New to owning sheep

More
2 years 6 months ago #549230 by shanwsl11
New to owing sheep was created by shanwsl11
Hi there,

I have recently purchased a small lifestyle block which has about an acre of land out the front.I don't have much/any experience with owning sheep but am willing to learn. I've already brought two 3 year old Wilthire Ewes and I'm thinking I might need a couple more to keep the grass down so I'm considering buying a younger Ewe and a young Ram so that I can get into lambing to help stock the freezer and rotate the Ewes.

My question is...if I purchase a young Ram, will he be okay with only having 3 Ewes to run over? I understand the ratio is 1:100 so wondering what kind of stress doing this would cause the Ram?

Cheers.

Please Log in or Create an account to join the conversation.

More
2 years 6 months ago #549231 by spoook
Replied by spoook on topic New to owing sheep
Be very careful when buying more stock. With 1 acre, depending on how productive the land is all year round, it is calculated that you can graze 4 sheep per acre. This does not include/ allow for supplementary feeding.

Getting a ram with only 3 to 4 ewes, he will not be perturbed but could be a handful to control the breeding not be able to keep him segregated from them and the lambs.

Have a read here to advise you of stocking rates.

There are no bad questions only those that are not asked.
"You are responsible, forever, for what you have tamed"
The following user(s) said Thank You: shanwsl11, vorno

Please Log in or Create an account to join the conversation.

More
2 years 6 months ago #549232 by Monteiro
Replied by Monteiro on topic New to owing sheep
Hi

I'm new to owning sheep too, started about a year ago. Our sheep mow the lawn, actually give meat but most of all give love!

I got rid of my ram because he doubled my flock in one shot! So now I only have ewes and when I need to breed then I will borrow a ram from a neighbour. This way you can avoid inline breeding. Here are some awesome lifestyle blockers that can give you more advice. Mine is just from experience in a very short time period. Good luck and enjoy your country life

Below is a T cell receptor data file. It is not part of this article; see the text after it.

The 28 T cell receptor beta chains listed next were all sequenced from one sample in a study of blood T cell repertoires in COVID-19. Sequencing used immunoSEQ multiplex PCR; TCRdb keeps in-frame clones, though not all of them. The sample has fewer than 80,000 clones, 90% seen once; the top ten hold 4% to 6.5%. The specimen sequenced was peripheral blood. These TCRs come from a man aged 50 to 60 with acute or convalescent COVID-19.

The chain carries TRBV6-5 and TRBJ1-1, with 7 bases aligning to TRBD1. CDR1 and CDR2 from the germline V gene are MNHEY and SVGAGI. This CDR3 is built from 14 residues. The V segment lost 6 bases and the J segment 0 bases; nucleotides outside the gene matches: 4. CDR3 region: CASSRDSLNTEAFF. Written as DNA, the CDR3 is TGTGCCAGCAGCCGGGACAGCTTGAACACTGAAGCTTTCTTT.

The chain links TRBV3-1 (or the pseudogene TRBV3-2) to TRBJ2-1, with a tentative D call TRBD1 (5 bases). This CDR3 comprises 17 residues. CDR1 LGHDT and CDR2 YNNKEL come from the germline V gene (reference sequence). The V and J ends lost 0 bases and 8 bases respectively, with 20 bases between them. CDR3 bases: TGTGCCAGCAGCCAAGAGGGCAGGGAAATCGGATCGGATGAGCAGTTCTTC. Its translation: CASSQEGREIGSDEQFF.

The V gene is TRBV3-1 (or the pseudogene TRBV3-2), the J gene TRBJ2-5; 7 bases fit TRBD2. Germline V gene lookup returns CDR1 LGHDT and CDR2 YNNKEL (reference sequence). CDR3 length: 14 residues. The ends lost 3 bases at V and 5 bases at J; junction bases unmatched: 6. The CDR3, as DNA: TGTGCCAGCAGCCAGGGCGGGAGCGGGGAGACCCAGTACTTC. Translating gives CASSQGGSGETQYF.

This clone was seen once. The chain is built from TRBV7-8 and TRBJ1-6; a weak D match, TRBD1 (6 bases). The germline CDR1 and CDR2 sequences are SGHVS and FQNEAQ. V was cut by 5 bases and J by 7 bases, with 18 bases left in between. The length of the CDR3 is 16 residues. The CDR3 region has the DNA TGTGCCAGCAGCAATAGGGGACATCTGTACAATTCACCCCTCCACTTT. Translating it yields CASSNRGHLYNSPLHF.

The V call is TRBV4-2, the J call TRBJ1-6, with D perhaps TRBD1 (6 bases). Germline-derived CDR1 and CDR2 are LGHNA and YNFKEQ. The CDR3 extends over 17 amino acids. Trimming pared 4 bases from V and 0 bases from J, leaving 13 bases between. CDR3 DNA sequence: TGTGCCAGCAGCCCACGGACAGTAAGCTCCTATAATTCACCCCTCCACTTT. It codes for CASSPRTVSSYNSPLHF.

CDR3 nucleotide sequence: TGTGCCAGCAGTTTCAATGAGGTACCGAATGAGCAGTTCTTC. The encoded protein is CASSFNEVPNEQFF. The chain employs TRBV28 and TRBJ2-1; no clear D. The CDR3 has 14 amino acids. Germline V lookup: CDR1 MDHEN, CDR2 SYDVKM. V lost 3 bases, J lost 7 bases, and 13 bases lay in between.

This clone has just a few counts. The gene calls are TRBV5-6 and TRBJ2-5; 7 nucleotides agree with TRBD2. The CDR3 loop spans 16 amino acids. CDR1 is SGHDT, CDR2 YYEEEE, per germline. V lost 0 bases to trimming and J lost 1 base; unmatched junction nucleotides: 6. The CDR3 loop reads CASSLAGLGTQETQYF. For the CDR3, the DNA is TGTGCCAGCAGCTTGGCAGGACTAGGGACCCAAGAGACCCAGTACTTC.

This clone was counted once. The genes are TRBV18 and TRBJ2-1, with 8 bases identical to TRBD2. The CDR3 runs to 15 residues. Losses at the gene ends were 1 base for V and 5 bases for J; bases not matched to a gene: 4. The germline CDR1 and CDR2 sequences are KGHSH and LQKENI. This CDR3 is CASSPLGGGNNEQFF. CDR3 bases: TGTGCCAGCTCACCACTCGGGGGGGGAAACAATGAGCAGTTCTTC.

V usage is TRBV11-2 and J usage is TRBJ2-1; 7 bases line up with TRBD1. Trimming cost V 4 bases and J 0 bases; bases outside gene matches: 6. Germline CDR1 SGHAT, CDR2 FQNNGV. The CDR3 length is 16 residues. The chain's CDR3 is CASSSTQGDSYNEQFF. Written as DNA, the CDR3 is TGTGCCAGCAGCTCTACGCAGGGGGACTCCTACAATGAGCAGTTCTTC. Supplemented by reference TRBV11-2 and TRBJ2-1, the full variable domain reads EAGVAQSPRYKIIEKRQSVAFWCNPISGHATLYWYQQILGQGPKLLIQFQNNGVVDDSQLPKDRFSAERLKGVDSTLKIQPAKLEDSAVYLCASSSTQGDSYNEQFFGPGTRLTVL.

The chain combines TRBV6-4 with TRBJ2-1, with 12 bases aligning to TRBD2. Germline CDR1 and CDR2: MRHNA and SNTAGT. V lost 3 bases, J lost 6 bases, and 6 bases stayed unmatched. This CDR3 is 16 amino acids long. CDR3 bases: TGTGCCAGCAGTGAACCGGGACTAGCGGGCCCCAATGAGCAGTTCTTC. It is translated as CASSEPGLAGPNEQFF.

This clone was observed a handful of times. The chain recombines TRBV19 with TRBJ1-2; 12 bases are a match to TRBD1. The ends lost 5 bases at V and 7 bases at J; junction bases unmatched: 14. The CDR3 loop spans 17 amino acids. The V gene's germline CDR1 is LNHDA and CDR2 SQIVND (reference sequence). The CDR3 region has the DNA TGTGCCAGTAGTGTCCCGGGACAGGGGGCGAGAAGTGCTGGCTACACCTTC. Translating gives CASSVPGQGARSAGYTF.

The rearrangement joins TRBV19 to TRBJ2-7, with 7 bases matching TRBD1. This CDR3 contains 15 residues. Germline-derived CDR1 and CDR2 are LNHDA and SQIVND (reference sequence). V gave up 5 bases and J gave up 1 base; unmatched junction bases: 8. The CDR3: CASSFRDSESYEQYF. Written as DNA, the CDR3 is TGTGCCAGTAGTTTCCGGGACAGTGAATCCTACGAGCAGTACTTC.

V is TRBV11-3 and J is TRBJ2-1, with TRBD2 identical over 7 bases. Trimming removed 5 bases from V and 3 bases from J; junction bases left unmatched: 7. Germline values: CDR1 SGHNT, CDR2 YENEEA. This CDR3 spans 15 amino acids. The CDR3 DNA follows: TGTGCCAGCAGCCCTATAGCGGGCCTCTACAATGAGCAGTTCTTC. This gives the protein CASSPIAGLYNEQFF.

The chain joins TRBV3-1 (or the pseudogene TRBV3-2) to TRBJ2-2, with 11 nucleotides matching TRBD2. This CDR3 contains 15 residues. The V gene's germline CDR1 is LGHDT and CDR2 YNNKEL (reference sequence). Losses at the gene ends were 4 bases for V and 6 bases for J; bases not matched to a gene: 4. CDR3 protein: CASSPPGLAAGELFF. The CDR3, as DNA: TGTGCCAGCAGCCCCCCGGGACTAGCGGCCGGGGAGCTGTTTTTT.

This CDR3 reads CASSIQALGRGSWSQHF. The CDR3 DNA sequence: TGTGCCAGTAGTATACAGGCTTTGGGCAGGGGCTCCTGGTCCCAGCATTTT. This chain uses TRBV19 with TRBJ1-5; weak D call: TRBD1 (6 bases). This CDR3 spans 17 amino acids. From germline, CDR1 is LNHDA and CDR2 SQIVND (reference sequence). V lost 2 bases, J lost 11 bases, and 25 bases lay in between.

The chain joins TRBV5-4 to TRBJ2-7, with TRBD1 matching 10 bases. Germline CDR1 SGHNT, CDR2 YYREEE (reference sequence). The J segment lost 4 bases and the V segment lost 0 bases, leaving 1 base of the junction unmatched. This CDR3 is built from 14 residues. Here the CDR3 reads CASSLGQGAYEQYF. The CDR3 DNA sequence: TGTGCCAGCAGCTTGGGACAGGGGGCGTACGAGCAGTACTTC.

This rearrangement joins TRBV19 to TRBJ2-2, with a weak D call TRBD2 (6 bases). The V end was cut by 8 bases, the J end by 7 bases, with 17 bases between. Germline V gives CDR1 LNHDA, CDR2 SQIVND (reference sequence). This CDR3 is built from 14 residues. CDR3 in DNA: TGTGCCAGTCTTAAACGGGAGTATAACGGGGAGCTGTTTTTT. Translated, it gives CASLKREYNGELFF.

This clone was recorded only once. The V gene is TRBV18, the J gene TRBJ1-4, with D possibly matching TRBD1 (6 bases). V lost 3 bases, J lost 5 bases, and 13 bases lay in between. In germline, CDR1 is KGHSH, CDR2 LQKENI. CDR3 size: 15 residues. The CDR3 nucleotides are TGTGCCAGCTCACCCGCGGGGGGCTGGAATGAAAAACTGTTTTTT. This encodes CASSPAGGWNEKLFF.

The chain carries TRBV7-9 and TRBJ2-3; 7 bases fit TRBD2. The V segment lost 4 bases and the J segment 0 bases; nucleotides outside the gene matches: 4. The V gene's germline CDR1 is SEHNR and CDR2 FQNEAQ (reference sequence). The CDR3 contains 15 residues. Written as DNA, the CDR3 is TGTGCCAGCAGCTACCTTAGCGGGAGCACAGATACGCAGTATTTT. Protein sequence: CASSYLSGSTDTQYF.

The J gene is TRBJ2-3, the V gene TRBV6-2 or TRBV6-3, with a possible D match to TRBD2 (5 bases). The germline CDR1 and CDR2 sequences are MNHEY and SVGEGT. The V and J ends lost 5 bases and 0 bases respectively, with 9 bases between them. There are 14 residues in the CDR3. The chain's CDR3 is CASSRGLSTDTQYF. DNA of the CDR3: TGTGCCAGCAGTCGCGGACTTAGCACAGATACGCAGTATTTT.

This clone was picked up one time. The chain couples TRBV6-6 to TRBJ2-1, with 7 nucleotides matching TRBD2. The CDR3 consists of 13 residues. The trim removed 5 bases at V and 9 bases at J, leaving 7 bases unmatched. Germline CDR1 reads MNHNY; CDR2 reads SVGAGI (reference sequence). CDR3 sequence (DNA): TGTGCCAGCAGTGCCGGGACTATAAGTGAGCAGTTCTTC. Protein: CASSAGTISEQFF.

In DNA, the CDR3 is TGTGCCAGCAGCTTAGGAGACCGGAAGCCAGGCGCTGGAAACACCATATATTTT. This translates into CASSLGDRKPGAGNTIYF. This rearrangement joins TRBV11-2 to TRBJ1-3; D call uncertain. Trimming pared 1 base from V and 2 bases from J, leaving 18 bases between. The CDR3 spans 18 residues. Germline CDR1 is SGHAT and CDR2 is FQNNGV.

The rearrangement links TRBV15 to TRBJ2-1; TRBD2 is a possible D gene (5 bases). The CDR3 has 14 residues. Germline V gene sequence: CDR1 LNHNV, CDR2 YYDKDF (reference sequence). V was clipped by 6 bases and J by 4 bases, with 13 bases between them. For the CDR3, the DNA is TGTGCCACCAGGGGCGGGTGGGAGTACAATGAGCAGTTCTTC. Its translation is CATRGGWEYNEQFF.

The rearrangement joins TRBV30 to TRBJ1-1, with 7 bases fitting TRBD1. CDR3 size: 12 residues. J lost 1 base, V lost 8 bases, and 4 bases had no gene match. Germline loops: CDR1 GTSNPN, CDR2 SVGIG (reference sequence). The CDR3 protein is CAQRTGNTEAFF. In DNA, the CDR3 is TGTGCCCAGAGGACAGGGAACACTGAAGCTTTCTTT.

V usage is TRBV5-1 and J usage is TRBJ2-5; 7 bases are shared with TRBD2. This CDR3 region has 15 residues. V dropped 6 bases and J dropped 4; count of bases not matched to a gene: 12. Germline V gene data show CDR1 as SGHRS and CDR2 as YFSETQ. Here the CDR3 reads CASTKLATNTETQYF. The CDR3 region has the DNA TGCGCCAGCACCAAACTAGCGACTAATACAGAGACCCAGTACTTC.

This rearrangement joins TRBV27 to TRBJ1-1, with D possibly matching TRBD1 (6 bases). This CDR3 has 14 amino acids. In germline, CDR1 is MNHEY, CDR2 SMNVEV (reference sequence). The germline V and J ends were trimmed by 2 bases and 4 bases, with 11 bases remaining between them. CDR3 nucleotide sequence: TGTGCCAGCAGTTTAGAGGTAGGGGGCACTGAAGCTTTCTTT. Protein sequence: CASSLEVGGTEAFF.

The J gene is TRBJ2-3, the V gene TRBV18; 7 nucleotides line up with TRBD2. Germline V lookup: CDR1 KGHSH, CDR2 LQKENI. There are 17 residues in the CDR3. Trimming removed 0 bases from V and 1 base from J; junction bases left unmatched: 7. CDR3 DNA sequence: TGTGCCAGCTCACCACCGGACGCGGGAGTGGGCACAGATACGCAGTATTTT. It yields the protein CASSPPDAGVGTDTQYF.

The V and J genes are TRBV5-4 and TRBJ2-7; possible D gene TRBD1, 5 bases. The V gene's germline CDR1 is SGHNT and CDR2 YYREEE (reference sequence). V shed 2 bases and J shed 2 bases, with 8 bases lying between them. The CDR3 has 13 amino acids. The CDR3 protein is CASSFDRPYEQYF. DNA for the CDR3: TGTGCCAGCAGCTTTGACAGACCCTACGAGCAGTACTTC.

The following user(s) said Thank You: Ferrit47, shanwsl11, vorno

Please Log in or Create an account to join the conversation.

More
2 years 6 months ago #549237 by muri
Replied by muri on topic New to owing sheep
I agree with Spook, you dont have the land to carry three breeding ewes with only one acre, especially if this is all in one paddock.
I run three sheep to the acre but on a much larger property so I can close up some paddocks for weeks if need be. The smaller the property, the lower its stock carrying capacity as in times of poor growth such as dry summers or very wet winters, you dont have paddocks you can shut up.
What may look like a lot of grass at the moment that two sheep dont appear to have any effect on, could look very bare in a month or two of no rain.
Start small, with your two, borrow a ram or buy a young ram but home kill him when you are sure he has done the deed , or else on sell him. If they both have twins in the spring, you will already have 6 sheep on your land and that is a good number as you have to carry on the lambs until weaning. Or you can keep the ram with the ewes, and sell off all the offspring.
The following user(s) said Thank You: Ferrit47, shanwsl11

Please Log in or Create an account to join the conversation.

More
2 years 6 months ago #549239 by spoook
Replied by spoook on topic New to owing sheep